By Marjorie Johnson, J.D.
An employer that promulgated an unlawful confidentiality agreement and terminated an employee for refusing to sign it violated the NLRA, irrespective of whether the employee engaged in concerted activity. The Second Circuit found “no reason to judge the effect of an unlawful requirement on an employee’s termination based solely on whether the employee acted in concert or alone,” and enforced the NLRB’s order (NLRB v. Long Island Association for AIDS Care, Inc., August 31, 2017, per curiam).
Discussions of wages prohibited. When he was hired by the nonprofit HIV-AIDS agency in February 2014, the employee had to sign a confidentiality agreement that required employees to maintain the confidentiality of information protected by the Health Insurance Portability and Accountability Act (HIPAA) and a state law regarding HIV testing. However, the agreement also “strictly prohibited” the disclosure of information about “non-public information intended for internal purposes,” including salaries, as well as any unauthorized communication with the media regarding “employment” or “workings and conditions.” It also stated that any breach of confidentiality could result in disciplinary action “up to and including suspension or termination of employment and criminal prosecution.”
Voices concerns about wages. In November, the employee read an article reporting that the CEO had mishandled public funds by misappropriating cost-of-living adjustment (COLA) benefits intended for the agency staff. He and his coworkers were upset about the article, leading him to ask the HR director and others how COLA funds were used. In response, he was told to “just focus on his work.” A couple of months later, he was written up for insubordination after he refused to prepare a presentation since “he did not get paid enough.”
Fired after signing “under duress.” In March 2015, the agency required staff to again sign its confidentiality agreement. Though the employee signed, he indicated that he did so under duress and objected to the prohibition on discussing wages and talking to the media. On March 24, the HR director called him into the meeting and gave him another confidentiality agreement to sign or “get fired.” Though he signed it, he indicated he did so “under duress” three times at the bottom. The director then told him “you just terminated yourself.”
Procedural background. The employee filed an NLRB charge alleging the employer unlawfully prohibited employees from talking about their terms and conditions of employment and fired him for asserting his Section 7 rights and engaging in protected concerted activities. The ALJ found that he had engaged in concerted activity, but that even if he hadn’t, his discharge violated the NLRA since the confidentiality statement was “facially invalid” and he was fired for refusing to sign it.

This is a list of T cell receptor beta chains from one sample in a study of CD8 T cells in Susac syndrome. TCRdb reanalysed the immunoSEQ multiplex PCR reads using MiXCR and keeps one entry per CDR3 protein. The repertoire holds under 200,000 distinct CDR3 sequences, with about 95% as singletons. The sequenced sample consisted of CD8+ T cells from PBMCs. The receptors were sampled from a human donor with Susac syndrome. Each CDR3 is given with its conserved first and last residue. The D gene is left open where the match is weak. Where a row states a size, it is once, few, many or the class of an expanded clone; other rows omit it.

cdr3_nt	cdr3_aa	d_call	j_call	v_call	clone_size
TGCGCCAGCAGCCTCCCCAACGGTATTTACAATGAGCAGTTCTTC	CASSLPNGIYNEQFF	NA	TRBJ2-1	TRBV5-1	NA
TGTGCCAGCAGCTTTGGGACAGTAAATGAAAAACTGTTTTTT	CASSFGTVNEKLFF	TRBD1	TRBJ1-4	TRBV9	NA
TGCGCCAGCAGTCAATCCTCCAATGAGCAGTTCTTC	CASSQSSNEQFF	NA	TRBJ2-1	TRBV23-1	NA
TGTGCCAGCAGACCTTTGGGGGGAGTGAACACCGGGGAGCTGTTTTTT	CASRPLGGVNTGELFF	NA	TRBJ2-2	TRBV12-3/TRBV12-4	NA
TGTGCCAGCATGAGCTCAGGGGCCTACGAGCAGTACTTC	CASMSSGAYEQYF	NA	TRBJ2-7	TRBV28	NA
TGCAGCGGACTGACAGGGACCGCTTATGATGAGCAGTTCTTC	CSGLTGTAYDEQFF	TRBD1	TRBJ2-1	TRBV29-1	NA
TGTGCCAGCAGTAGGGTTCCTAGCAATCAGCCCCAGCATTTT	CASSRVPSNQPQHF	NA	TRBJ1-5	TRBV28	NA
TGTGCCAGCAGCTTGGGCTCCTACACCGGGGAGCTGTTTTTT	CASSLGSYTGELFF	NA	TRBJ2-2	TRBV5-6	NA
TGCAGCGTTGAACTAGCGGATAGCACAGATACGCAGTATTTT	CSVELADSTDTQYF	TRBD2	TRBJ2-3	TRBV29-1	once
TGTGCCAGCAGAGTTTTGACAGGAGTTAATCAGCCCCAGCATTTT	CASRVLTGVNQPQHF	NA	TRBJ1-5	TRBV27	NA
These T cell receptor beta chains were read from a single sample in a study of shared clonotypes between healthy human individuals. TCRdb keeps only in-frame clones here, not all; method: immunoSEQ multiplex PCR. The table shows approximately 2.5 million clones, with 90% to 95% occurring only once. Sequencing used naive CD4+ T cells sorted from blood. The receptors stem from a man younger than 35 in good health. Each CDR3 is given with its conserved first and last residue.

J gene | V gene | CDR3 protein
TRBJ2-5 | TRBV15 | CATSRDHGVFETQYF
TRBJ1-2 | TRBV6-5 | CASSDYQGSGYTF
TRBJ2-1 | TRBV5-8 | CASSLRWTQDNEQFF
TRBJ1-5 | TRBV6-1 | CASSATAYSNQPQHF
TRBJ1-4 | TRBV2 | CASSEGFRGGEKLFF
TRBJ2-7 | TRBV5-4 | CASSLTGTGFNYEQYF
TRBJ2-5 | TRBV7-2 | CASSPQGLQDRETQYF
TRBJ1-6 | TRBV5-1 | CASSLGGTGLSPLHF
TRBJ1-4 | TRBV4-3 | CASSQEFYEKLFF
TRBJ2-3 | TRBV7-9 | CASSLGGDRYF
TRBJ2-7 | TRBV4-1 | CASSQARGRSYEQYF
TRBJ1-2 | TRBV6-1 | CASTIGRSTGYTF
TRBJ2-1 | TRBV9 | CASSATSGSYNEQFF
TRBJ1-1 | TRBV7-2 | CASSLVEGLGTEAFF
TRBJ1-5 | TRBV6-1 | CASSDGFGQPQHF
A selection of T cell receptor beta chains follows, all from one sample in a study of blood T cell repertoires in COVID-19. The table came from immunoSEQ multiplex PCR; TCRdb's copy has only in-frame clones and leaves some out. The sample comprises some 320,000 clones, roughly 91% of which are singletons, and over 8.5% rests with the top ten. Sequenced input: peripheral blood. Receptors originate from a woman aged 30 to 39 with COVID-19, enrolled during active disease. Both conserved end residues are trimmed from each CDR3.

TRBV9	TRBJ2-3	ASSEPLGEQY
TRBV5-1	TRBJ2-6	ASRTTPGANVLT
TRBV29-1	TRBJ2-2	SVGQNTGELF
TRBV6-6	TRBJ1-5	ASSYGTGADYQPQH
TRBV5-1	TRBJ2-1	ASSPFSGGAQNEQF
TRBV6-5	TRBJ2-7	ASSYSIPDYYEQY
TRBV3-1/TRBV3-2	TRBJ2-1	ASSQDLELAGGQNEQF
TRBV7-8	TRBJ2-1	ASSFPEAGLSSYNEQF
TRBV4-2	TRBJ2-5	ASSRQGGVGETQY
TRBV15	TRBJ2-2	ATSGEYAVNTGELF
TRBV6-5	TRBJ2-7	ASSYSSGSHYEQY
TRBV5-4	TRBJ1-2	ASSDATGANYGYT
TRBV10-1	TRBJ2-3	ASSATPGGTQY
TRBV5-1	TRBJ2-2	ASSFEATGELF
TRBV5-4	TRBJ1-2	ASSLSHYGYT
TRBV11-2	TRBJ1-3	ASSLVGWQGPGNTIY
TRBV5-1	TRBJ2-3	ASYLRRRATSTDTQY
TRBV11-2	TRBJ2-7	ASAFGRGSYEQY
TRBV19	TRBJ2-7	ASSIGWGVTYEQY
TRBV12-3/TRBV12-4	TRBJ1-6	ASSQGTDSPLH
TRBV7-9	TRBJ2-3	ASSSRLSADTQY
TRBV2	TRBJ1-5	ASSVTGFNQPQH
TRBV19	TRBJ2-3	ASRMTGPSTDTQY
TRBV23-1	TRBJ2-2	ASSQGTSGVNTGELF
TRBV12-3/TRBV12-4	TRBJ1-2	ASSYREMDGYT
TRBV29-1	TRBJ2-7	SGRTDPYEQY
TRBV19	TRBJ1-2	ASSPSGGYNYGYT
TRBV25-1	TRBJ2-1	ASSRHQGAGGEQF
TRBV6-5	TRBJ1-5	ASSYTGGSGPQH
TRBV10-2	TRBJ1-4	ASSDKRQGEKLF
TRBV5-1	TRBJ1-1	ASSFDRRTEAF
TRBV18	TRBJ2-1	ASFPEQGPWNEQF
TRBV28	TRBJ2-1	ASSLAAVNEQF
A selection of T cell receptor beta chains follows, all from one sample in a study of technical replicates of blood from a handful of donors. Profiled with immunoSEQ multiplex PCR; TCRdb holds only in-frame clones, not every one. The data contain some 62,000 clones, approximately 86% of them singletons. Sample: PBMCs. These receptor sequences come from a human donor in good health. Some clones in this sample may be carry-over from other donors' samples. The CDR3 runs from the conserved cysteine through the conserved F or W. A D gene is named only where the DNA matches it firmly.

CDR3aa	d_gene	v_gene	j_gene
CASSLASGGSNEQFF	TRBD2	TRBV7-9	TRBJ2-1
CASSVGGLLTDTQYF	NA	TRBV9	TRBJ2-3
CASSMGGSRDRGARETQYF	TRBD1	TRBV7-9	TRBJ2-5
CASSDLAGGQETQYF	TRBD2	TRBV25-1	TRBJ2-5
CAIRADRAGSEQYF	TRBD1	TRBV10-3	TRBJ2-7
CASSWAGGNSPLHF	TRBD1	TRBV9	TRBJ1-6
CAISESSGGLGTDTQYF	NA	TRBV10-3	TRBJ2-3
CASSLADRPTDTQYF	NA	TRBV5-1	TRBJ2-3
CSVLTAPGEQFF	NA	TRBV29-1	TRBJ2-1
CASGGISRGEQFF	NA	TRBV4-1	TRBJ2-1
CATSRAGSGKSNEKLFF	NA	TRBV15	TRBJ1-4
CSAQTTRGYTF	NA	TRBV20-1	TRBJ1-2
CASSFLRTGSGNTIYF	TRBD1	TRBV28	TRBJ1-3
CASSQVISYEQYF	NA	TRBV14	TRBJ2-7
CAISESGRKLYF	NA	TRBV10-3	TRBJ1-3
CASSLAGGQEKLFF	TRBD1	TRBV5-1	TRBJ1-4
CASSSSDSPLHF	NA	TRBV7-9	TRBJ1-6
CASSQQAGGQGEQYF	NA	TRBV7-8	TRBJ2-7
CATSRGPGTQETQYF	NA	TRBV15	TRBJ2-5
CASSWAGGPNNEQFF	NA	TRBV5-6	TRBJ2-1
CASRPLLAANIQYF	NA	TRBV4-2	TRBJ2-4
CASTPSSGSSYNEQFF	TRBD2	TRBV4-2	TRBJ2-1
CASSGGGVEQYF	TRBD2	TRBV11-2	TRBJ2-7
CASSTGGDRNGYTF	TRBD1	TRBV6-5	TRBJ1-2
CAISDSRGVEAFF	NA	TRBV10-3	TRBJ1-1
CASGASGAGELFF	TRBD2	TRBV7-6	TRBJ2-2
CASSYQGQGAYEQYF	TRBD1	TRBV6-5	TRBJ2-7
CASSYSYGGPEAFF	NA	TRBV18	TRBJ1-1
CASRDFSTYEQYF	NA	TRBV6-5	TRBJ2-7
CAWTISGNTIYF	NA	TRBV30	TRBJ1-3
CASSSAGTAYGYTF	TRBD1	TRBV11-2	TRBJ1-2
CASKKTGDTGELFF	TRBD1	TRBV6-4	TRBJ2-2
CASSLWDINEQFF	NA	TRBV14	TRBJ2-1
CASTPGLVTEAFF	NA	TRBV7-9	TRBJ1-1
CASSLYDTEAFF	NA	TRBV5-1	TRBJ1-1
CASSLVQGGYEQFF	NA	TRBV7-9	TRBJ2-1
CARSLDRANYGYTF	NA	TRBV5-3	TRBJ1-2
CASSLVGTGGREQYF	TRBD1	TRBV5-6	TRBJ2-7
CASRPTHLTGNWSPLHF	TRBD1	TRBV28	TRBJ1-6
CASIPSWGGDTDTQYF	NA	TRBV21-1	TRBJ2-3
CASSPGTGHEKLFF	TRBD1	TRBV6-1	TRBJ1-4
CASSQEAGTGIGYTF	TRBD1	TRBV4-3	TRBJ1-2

Affirming, the NLRB agreed that the employer violated the NLRA by promulgating a confidentiality agreement that employees would reasonably construe to prohibit them from discussing wages or other terms and conditions of employment, and by discharging the employee for refusing to agree to the unlawful document. However, the Board did not base its decision on a finding that he engaged in protected concerted activity.
Terminated for refusal, not performance. The Second Circuit first determined that the record supported the NRLB’s finding that the employee was terminated because of his refusal to agree to the terms of the confidentiality statement. Notably, his employer did not refute his assertion that the HR director told him to sign the agreement “or get fired” and that after he wrote “under duress” after signing it, she told him that he “just terminated his own employment.”
Moreover, the employer failed to support its contention that it discharged him due to poor performance. Though the record indicated that he previously had difficulty with time management, was considered for termination several months earlier, and received a write-up for refusing to do a presentation, the more recent events indicated that he was improving. For instance, his supervisor told him four days before his firing that he had made a “big improvement since November.” Also, right before the meeting where he was fired, his supervisor met with him to discuss his future involvement in upcoming work events.
Concerted activity not necessary. The NLRB was also correct, as a legal matter, that the employer violated Section 8(a)(1) when it terminated the employee for his refusal to sign an unlawful confidentiality agreement, regardless of any concerted activity. The NLRB has long held that discipline imposed pursuant to an unlawfully overbroad rule is unlawful. One of the central concerns underlying what’s known as the Board’s Double Eagle rule is that “the mere maintenance of an overbroad rule tends to inhibit employees who are considering engaging in legally protected activities by convincing them to refrain from doing so rather than risk discipline.” Thus, an employer may not take coercive action against an employee for refusing to sign documents that deter protected activity, such as an unlawful arbitration agreement.
Thus, the NLRB correctly held that the employer violated the NLRA by firing the employee for refusing to agree to an unlawful confidentiality agreement. The fact that employees had not yet organized to protest the unlawful nature of the restriction did not “make it any less unlawful.” It would be “illogical and untenable” to adopt the rule, as the employer urged, that an employee is only protected from the unlawful policy if he actively organizes with other employees against it. “Instead, we judge the effect of the requirement on an employee’s termination based on the lawfulness or unlawfulness of the requirement.”
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